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An 11-year-old boy was reportedly prohibited from boarding an American Airlines flight on Sunday after his parents asked that flight attendants make an announcement about his severe peanut allergy.
Daniel Levitan was flying from Florida, where his family was on vacation, back home to England. At the gate, Levitan’s parents told an employee about their son’s allergy, and asked if an announcement could be made requesting that passengers refrain from eating peanuts on the flight. “After refusing to help us she then asked what the worst case scenario would be,” Daniel’s mom, Judith, told the Daily Mail. “We told him he had his steroids, antihistamines, and adrenaline with him if anything happened but the worst-case scenario would be that his throat closed and the plane would have to land so he could get medical attention.” At that point, flight attendants asked for a “fit to fly” medical certificate, Judith said. Since they didn’t have one, Daniel was barred from the flight.
“The pilot even came out and said he had no problems making an announcement,” Judith said. “But the woman at the gate and the head office wouldn’t have any of it. They cancelled our tickets and we were driven to a hotel. Daniel was left mortified and embarrassed from being made a spectacle of and he thought he’d ruined the holiday.” The Levitans were able to reschedule and get on a flight two days later, though the staff on that flight also refused to make an announcement.
Daniel Levitan, third from left, and his family on vacation in Florida. Photo courtesy SWNS.com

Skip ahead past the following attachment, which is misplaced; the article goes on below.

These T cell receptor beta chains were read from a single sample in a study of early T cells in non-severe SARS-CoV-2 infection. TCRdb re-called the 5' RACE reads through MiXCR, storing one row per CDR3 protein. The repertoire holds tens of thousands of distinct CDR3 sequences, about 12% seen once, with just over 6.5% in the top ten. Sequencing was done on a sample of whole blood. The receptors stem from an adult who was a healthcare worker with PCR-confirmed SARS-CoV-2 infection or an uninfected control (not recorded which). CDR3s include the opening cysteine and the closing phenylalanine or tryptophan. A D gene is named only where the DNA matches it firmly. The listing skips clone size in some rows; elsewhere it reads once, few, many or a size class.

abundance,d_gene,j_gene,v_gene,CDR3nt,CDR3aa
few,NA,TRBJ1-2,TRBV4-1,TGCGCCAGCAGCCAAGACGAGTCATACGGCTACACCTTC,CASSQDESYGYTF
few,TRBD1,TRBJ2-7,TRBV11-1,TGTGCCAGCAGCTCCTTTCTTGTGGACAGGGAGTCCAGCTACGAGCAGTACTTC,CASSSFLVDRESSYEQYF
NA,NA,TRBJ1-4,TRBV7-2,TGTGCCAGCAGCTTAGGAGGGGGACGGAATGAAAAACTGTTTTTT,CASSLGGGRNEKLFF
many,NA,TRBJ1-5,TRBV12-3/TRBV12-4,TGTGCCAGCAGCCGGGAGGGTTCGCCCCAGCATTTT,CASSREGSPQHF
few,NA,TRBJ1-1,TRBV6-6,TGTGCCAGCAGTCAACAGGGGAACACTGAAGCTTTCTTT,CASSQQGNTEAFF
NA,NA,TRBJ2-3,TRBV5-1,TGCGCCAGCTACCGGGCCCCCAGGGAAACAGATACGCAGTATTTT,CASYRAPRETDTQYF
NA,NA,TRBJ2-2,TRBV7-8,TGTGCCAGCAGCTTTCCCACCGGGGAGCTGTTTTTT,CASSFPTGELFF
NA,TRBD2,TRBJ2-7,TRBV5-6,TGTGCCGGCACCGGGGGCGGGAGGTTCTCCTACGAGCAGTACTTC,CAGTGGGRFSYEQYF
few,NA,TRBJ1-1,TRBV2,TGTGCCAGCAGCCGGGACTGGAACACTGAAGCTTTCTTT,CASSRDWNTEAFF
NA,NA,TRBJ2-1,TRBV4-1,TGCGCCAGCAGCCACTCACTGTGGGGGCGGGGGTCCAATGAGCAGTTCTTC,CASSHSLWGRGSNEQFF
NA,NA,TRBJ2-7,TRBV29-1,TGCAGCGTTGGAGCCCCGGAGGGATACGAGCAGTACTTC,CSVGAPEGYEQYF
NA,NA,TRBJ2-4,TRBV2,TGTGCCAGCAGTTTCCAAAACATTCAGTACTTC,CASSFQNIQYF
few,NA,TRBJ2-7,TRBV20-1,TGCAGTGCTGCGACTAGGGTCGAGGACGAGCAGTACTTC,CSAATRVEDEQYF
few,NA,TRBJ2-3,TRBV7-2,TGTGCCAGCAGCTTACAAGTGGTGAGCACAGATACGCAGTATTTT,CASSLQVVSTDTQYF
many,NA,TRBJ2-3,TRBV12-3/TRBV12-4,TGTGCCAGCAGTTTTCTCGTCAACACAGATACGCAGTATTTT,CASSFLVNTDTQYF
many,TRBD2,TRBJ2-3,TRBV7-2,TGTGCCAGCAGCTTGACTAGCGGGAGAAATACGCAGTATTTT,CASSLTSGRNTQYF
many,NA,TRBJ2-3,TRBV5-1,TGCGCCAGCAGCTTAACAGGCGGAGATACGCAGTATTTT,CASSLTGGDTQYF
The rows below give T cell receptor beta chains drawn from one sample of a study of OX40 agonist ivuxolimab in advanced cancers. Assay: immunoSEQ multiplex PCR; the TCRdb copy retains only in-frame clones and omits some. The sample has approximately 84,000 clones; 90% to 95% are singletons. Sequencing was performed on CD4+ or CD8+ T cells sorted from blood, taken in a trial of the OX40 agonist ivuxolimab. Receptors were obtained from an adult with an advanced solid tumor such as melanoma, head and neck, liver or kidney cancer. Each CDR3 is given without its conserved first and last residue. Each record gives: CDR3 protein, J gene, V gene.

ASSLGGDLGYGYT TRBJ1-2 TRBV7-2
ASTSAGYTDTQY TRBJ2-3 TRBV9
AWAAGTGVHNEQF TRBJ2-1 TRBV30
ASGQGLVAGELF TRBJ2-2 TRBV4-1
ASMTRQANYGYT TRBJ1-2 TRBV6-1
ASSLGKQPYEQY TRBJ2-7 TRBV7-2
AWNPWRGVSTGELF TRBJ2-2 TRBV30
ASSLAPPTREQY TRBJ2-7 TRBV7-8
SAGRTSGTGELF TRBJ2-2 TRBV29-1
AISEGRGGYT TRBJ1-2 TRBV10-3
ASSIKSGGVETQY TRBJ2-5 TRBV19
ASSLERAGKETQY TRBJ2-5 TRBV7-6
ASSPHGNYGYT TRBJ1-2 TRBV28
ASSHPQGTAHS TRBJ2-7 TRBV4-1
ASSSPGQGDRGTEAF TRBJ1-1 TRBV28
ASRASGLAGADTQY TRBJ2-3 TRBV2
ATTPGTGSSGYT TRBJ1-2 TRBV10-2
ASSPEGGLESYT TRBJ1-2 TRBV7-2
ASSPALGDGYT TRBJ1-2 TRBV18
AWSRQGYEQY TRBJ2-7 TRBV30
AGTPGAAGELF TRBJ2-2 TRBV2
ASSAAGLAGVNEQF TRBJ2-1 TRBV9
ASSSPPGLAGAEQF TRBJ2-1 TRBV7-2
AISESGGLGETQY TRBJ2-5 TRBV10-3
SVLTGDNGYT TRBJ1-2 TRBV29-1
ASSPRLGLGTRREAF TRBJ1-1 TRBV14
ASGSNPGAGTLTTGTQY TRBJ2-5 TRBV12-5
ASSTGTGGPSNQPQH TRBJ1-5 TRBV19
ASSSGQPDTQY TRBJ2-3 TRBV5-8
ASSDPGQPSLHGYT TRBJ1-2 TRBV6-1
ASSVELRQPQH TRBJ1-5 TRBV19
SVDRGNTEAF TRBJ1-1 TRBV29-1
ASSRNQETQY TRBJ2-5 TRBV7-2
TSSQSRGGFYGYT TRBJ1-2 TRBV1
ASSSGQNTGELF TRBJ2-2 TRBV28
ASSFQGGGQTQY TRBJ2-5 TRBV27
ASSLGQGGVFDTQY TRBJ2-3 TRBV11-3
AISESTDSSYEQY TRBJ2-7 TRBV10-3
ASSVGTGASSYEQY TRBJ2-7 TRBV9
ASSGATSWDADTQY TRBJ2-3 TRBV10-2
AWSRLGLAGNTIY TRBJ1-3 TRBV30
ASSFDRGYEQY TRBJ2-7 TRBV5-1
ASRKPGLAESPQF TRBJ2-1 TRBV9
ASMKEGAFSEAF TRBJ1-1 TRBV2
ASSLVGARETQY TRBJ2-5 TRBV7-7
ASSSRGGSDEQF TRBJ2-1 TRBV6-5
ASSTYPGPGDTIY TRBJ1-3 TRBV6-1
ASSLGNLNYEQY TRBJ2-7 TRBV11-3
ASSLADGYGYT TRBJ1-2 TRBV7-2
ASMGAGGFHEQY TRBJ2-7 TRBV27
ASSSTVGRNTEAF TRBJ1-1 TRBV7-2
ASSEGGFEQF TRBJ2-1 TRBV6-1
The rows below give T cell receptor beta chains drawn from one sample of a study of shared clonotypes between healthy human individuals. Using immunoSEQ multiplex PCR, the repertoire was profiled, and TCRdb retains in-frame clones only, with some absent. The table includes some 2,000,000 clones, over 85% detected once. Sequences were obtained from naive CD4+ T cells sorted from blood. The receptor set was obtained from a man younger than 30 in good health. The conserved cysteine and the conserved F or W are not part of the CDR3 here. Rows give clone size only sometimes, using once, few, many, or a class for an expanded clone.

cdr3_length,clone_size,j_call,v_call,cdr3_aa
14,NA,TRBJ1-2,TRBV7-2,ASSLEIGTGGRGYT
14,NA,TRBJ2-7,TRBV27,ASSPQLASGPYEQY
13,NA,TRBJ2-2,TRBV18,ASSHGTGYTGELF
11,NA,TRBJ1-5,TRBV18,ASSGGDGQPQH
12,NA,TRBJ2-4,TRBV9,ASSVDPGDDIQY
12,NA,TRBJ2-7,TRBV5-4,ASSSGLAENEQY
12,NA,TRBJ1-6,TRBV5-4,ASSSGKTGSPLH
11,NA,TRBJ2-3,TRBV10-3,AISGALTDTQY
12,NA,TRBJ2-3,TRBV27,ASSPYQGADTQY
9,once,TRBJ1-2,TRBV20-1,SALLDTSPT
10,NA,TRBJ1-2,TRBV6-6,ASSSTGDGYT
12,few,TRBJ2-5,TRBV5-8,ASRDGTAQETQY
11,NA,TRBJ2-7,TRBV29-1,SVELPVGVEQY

When Daniel was just 1 he had to be rushed to the hospital after a severe reaction to peanuts. Since then, his parents have kept him away from the nuts and he’s been fine, save for a few minor rashes. The Levitans say they gave advance warning to British Airways, who arranged the American Airlines flights, and were told it wouldn’t be a problem as long as they alerted the staff on board at the time of flying. But even on the way from England to the U.S, after the staff made the announcement, the Levitans say they were told that “Americans have the right to eat nuts.”
While American Airlines doesn’t hand out small packets of peanuts on its flights anymore, they do serve warm nuts in first class and allow passengers to bring on their own food.
On the flight back to England, Judith said she told nearby passengers about her son’s allergy. Still, a passenger seated behind the family decided to eat a bag of nuts, causing Daniel to have an anxiety attack, his mother said. “He was crying and panicking and I’ve never seen him like that,” Judith said. “He was completely panicked about having an allergic reaction because of everything that had gone on.”
Judith said the incident has left Daniel feeling self-conscious and anxious about his allergy. “My son has been left with a complex about his allergies following the ordeal, despite us always telling him it would not affect his life,” she said.
American Airlines didn’t respond to Yahoo Parenting’s request for comment but provided the following statement to the Daily Mail:
“The safety of our passengers is always our primary concern. In line with the US Department of Transport (DOT 14 CFR Part 382.23), in cases where there is reasonable doubt that an individual can complete a flight safely, without requiring extraordinary medical assistance during the flight, we may request a medical certificate. This can apply to an allergy that is considered extremely severe. For the Levitan family, we were able to provide a hotel voucher for the 4 Jan and they were rebooked — at no extra cost — on a flight home at the earliest possible occasion.”